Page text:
It is used in a variety of ways, which is why eggshell comes in oil-based and water-based formulations. It can be used on woodwork such as bedroom furniture, kitchen cabinets, skirting-boards or doors or with acrylic eggshells in higher-traffic rooms such as children's bedrooms. The reason it is more suitable for these higher-traffic rooms is that it has added durability compared to a matt emulsion, allowing it to be easily wiped and cleaned without marking the paint. It is also suitable for high condensation rooms such as bathrooms and kitchens as they have moisture resistant properties.

It is important to remember that oil-based eggshell is for woodwork & metal, while water-based/acrylic eggshell is for use on interior walls and woodwork. Traditionally oil-based eggshell was used on interior walls, but due to its high VOC's and newer alternatives, it is no longer used in this way. No matter what eggshell you opt for, remember to double check that it is designed for your intended use.

What Is The Best Eggshell Paint?

So, what are the best eggshell paints depending on what you are painting? All of the paints we recommend in this guide are examples of trade paints. Trade paint is a higher quality version of retail paint that offers higher durability, better coverage and overall better value for money. This is because professional decorators require the best possible results, while many homeowners opt for cheaper paint in order to save money. The finish, the time saved and the long-term performance of trade paint far exceeds that of retail paint, which is why we would recommend that you always opt for trade paint.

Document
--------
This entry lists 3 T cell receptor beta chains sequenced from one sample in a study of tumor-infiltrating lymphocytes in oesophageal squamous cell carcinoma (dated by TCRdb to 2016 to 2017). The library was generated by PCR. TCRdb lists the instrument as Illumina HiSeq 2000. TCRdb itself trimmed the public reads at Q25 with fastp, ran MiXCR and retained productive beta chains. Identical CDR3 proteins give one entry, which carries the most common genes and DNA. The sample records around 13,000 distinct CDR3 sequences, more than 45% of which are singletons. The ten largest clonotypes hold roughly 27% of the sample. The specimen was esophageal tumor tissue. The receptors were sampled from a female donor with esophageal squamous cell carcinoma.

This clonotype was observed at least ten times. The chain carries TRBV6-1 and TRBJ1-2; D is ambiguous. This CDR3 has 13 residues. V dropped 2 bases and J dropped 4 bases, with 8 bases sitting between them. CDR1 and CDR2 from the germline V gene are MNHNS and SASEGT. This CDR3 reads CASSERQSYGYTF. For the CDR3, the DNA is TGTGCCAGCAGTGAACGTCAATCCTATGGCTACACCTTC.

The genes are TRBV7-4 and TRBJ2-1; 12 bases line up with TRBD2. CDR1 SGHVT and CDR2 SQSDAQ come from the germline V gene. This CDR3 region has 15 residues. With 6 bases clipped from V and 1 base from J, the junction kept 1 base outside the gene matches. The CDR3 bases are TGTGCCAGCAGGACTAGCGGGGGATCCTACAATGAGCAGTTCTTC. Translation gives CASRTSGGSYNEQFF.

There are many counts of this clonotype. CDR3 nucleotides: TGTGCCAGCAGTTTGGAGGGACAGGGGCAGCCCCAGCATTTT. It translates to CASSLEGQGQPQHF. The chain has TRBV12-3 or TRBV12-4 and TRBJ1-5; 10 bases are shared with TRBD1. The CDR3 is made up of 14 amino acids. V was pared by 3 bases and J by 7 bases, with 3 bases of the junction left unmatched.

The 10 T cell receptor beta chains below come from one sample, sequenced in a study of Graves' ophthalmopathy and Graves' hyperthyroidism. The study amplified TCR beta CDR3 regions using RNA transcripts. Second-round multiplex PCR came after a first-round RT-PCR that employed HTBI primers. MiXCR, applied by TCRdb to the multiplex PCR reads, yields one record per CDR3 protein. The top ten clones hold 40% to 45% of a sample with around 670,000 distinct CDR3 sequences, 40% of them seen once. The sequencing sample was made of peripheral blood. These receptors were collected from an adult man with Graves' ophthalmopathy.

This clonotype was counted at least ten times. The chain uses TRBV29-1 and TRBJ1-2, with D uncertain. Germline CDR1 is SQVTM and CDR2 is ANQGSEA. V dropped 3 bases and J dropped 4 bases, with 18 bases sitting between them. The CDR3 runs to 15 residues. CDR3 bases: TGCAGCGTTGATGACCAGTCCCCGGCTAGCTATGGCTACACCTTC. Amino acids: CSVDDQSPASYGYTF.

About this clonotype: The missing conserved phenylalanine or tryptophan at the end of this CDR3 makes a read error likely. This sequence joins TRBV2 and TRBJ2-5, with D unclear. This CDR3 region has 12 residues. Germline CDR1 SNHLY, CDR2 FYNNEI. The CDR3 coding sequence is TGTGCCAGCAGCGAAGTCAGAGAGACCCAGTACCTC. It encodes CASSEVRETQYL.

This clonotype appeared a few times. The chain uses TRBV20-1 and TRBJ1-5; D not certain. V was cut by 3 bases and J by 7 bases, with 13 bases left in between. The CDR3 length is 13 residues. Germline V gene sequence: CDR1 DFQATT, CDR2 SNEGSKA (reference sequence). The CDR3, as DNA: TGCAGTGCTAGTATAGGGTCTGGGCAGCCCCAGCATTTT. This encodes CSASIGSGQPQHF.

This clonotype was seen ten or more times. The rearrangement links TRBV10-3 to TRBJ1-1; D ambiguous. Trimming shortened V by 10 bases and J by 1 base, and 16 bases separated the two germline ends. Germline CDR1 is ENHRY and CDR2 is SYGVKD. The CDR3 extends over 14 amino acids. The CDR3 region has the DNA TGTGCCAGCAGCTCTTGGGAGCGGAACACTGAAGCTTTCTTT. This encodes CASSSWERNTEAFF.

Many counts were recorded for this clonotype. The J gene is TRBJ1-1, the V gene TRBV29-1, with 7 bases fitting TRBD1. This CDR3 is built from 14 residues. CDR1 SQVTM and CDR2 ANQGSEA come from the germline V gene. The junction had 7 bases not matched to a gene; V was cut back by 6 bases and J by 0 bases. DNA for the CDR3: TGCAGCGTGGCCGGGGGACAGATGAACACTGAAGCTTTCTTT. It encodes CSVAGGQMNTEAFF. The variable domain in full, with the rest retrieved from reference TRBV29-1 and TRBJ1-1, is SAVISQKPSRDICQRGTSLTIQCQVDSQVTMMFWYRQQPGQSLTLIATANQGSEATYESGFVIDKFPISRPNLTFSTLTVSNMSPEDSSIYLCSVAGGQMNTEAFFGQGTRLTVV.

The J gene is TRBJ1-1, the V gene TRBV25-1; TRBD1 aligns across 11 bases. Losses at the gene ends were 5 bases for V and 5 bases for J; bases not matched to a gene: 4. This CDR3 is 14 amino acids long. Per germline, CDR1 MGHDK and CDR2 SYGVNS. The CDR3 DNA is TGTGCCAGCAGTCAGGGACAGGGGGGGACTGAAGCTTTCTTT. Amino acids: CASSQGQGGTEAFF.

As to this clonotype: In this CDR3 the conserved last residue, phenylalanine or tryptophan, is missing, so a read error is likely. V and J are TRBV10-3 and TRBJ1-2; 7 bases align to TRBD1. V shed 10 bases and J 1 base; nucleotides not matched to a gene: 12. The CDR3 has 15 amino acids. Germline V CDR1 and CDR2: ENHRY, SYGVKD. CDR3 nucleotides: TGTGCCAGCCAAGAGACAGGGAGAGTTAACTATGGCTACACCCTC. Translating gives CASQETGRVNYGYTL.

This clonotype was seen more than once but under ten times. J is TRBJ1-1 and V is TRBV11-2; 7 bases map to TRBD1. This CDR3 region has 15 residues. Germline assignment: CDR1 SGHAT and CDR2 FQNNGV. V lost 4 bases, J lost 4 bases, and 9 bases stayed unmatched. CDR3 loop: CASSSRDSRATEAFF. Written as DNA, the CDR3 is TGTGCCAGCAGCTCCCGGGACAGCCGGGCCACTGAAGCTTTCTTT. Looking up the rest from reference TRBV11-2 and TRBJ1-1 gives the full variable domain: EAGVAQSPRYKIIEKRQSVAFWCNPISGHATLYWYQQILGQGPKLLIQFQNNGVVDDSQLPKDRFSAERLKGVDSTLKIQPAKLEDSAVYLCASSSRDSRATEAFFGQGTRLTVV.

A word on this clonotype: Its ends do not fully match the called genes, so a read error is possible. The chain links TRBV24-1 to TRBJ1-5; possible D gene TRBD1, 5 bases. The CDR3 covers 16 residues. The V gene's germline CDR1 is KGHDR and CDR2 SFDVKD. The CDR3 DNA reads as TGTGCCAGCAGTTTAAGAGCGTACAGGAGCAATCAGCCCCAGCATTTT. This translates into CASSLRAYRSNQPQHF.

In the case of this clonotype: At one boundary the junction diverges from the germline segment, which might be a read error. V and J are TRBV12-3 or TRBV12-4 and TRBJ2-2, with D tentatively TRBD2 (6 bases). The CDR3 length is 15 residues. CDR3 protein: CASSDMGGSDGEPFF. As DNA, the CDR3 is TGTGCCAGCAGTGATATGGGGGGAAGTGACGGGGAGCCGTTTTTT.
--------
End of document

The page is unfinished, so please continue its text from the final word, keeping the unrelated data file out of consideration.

Here are our picks for the best water-based and best oil-based eggshell paints.

The Best Water-Based Eggshell Paint

When it comes to an acrylic water-based eggshell, we would highly recommend Macpherson Acrylic Eggshell. It is a high-quality, durable emulsion paint that is suitable for internal wood and metal, as well any interior wall or ceiling. It has an excellent coverage of up to 15m2 per litre and achieves a beautiful finish that is wipeable and will not yellow.

It can be mixed in almost any colour thanks to the Painters World paint mixing service. This includes RAL, British Standard, NCS and Macpherson colours, as well as equivalent shades of almost all major paint manufacturers.

When it comes to bang for your buck, you cannot beat it.

The Best Oil-Based Eggshell Paint

When looking for an oil-based eggshell paint, you are looking for durability, the ability for it to not yellow in the short-term and a superb finish for the woodwork & metal you are painting. When it comes to this, Dulux Trade Eggshell is a paint that ticks all boxes.

Dulux Trade Eggshell is touch dry in 4-6 hours, has an excellent coverage of up to 17m2 per litre and leaves a professional finish that lasts much longer than others on the market without yellowing. This is crucial if you are using a white eggshell, which is particularly prone to this over time. Another huge plus is that it is self-undercoating which can be a real help, especially for the average DIY'er.